UDHR Article 23 in part says: "Everyone who works has the right to just and favorable remuneration ensuring for himself (and herself) and his (or her) family an existence worthy of human dignity, and supplemented, if necessary, by other means of social protection." Article 23 also states, "Everyone has the right to form and to join trade unions for the protection of his (or her) interests." The UDHR is explicitly adopted for the purpose of defining the meaning of the words "fundamental freedoms" and "human rights" appearing in the United Nations Charter, that binds all member states. United States was the primary moving force to draft and in 1948 to adopt in United Nations General Assembly this global expression of rights to which all human beings are inherently entitled. Is NCAA going to prevail in assertion that athletes do not work?

      By the 1992 U.S. ratification of ICCPR (a treaty) the U.S. holds it a "supreme law of the land" under the Supremacy Clause of the U.S. Constitution. ICCPR is monitored by the United Nations Human Rights Committee which reviews regular reports of States parties on how the rights are being implemented. ICCPR Article 22 is clear: everyone has the right to freedom of association with others, including the right to form and join trade unions for the protection of one's interests. The only restrictions on the right are those which are necessary in a democratic society in the interests of national security or public safety, public order, the protection of public health or morals or the protection of the rights and freedoms of others. Under the ICCPR, any restrictions on trade unions must be necessary to a democratic society. Will NCAA propose that to deny athletes the ability to organize themselves in a labor union is necessary in the interests of national security or public safety, public order, the protection of public health or morals or the protection of the rights and freedoms of others? Is that the NCAA position?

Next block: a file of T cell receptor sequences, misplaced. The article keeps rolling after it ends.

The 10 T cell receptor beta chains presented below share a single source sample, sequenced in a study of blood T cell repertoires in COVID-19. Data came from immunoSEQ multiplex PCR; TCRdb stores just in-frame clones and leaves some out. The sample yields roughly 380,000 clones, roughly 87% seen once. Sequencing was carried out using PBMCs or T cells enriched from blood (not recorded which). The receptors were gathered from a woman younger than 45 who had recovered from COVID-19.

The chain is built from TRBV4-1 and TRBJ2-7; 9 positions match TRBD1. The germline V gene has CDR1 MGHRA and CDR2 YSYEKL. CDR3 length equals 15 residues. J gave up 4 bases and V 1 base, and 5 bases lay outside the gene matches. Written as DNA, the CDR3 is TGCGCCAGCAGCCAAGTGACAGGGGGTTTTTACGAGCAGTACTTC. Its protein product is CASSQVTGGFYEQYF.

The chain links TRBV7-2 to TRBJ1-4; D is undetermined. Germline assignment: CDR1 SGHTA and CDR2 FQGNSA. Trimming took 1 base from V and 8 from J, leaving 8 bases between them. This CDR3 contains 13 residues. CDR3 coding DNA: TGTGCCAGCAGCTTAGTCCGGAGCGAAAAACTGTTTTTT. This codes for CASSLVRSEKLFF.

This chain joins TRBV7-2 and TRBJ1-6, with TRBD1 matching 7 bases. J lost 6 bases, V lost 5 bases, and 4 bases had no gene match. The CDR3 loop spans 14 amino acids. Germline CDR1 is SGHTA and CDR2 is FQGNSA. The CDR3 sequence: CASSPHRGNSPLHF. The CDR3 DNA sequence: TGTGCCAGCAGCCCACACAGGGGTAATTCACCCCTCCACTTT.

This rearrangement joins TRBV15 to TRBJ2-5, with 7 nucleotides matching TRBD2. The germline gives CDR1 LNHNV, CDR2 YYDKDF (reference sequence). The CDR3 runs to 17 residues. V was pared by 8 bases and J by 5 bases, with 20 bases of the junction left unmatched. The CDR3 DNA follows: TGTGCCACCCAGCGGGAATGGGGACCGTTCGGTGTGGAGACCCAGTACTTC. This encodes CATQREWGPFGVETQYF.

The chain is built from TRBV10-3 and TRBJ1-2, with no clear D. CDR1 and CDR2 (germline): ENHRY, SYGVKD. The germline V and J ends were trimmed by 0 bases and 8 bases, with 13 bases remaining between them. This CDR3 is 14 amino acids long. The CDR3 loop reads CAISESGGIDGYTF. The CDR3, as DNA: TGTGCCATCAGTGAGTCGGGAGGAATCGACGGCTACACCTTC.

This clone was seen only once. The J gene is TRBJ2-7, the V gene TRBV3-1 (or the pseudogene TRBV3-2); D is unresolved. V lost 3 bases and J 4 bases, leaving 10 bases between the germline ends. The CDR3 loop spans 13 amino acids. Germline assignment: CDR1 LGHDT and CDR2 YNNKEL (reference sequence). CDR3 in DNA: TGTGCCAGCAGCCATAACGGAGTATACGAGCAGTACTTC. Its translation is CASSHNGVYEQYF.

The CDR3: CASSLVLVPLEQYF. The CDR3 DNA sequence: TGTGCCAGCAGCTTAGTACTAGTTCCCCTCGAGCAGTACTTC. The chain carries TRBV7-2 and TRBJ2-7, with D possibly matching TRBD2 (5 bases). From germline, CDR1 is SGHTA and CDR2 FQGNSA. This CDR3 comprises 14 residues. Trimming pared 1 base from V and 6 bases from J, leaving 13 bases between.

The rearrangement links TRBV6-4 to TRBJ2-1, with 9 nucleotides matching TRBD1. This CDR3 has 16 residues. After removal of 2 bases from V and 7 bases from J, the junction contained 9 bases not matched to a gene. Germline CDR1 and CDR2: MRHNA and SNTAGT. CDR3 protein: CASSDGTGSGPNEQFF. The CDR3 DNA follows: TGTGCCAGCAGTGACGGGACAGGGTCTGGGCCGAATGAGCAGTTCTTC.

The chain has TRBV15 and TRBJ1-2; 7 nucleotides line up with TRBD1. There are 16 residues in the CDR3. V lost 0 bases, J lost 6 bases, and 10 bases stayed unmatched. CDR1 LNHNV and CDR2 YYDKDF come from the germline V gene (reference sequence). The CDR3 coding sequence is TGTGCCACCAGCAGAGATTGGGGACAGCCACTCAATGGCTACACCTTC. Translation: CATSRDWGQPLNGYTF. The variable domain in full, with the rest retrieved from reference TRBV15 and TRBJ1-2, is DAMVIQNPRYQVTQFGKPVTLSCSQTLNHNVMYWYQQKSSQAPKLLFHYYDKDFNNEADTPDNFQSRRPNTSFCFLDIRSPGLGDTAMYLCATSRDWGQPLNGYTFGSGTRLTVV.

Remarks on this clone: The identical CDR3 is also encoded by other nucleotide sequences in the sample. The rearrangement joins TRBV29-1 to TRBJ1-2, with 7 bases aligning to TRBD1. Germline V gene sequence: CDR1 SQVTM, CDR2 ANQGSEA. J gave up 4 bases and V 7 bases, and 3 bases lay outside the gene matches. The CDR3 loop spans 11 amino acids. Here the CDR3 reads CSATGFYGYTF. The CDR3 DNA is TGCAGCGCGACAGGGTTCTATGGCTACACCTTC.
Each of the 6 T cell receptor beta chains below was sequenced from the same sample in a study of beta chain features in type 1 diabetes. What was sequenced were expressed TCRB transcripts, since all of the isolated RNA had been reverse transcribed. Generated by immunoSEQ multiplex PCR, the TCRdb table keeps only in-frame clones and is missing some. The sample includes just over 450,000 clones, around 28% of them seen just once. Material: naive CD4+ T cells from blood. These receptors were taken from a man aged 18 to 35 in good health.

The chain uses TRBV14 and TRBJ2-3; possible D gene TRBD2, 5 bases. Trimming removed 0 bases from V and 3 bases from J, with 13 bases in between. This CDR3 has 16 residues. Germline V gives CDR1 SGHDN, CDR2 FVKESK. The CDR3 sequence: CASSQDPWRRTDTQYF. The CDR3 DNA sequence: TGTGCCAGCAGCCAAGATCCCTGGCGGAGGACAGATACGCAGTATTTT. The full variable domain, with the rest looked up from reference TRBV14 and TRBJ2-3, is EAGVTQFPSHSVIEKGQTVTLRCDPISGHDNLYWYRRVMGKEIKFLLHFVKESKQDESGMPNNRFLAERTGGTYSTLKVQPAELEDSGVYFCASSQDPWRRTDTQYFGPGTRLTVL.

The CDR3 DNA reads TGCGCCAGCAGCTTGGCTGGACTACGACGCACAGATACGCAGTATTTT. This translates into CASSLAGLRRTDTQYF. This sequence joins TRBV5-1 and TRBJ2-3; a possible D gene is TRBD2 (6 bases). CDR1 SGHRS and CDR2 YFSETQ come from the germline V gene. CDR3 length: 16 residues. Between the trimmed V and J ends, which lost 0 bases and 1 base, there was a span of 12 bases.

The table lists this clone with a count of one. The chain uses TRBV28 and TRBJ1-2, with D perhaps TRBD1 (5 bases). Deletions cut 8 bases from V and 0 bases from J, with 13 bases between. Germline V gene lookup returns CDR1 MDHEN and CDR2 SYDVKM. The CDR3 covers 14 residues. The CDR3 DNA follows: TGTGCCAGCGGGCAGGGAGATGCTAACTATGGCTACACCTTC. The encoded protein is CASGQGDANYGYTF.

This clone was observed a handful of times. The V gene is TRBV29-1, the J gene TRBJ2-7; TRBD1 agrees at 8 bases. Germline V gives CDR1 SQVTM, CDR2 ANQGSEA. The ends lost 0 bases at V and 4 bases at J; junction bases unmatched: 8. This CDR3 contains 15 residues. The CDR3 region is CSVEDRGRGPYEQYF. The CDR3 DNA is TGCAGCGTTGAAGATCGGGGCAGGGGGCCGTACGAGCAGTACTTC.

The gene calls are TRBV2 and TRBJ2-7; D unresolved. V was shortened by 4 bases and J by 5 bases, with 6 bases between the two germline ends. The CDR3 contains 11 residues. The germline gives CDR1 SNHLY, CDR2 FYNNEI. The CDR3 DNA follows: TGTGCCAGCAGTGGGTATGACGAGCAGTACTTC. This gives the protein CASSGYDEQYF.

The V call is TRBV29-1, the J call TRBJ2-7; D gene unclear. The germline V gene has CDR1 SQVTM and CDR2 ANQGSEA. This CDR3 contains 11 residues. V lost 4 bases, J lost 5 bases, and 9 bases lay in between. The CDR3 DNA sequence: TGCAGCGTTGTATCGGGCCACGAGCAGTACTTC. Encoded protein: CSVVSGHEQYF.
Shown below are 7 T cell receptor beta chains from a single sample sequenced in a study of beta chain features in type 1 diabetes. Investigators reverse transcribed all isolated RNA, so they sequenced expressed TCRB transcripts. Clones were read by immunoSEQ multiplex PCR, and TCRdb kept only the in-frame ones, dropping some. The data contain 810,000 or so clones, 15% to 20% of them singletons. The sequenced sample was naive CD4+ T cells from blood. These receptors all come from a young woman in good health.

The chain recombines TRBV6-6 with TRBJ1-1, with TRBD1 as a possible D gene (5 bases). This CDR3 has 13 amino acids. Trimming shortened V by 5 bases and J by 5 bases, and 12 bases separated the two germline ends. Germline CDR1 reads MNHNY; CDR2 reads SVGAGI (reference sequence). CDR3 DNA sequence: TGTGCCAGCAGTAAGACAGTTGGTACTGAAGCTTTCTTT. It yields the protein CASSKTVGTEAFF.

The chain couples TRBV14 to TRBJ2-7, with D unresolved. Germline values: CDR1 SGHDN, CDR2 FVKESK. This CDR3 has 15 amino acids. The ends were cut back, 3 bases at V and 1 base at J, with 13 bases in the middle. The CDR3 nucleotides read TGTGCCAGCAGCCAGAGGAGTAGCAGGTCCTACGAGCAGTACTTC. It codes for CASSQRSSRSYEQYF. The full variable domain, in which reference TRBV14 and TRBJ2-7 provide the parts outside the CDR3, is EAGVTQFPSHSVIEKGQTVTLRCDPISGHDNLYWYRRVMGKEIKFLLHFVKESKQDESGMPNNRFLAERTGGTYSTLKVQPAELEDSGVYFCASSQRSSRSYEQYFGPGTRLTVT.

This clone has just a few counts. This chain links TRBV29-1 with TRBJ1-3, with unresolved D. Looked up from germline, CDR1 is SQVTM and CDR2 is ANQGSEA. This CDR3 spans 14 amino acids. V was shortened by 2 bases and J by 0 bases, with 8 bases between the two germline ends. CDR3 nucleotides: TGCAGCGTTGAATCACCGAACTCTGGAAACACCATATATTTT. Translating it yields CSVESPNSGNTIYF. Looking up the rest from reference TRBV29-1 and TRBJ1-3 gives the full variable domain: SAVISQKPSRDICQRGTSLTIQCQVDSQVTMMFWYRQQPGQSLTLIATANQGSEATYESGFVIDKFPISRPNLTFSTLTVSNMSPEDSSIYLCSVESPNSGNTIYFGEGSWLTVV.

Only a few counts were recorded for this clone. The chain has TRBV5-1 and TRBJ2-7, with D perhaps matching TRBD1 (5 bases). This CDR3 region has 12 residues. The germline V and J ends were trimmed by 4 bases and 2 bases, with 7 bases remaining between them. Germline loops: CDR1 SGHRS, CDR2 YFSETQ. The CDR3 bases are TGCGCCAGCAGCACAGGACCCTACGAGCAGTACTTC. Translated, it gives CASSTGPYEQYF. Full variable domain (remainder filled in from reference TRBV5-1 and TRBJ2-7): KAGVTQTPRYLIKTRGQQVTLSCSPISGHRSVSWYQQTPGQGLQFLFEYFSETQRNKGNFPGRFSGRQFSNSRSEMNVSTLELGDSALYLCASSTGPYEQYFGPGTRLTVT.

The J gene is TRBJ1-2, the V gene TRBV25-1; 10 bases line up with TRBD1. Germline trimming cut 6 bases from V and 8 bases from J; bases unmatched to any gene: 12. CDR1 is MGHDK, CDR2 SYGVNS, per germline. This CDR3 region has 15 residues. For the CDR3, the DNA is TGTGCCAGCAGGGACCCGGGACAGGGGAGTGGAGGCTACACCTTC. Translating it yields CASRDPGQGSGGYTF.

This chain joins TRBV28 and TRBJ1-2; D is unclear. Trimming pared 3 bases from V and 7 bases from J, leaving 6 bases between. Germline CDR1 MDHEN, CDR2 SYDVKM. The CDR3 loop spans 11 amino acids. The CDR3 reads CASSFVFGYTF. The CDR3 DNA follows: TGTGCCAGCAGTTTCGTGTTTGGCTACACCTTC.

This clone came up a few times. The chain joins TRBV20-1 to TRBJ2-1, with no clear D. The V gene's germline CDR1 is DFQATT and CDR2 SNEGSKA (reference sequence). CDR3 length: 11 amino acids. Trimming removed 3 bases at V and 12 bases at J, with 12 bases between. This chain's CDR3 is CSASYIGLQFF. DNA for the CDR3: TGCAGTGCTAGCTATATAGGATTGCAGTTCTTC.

ICESCR Article 7  states that everyone has a right to "just and favorable" working conditions that are defined as: fair wages with equal pay for equal work, sufficient to provide a decent living for workers and their dependents; safe working conditions; equal opportunity in the workplace; and sufficient rest and leisure, including limited working hours and regular, paid holidays. Article 8 assures workers can form or join trade unions and protects the right to strike. Like Cuba and South Afric the U.S. has refused to ratify ICESCR. Does the NCAA oppose letting the athletes organize or join a union because in its doing so, NCAA is expressing its solidarity with Cuba and South Africa?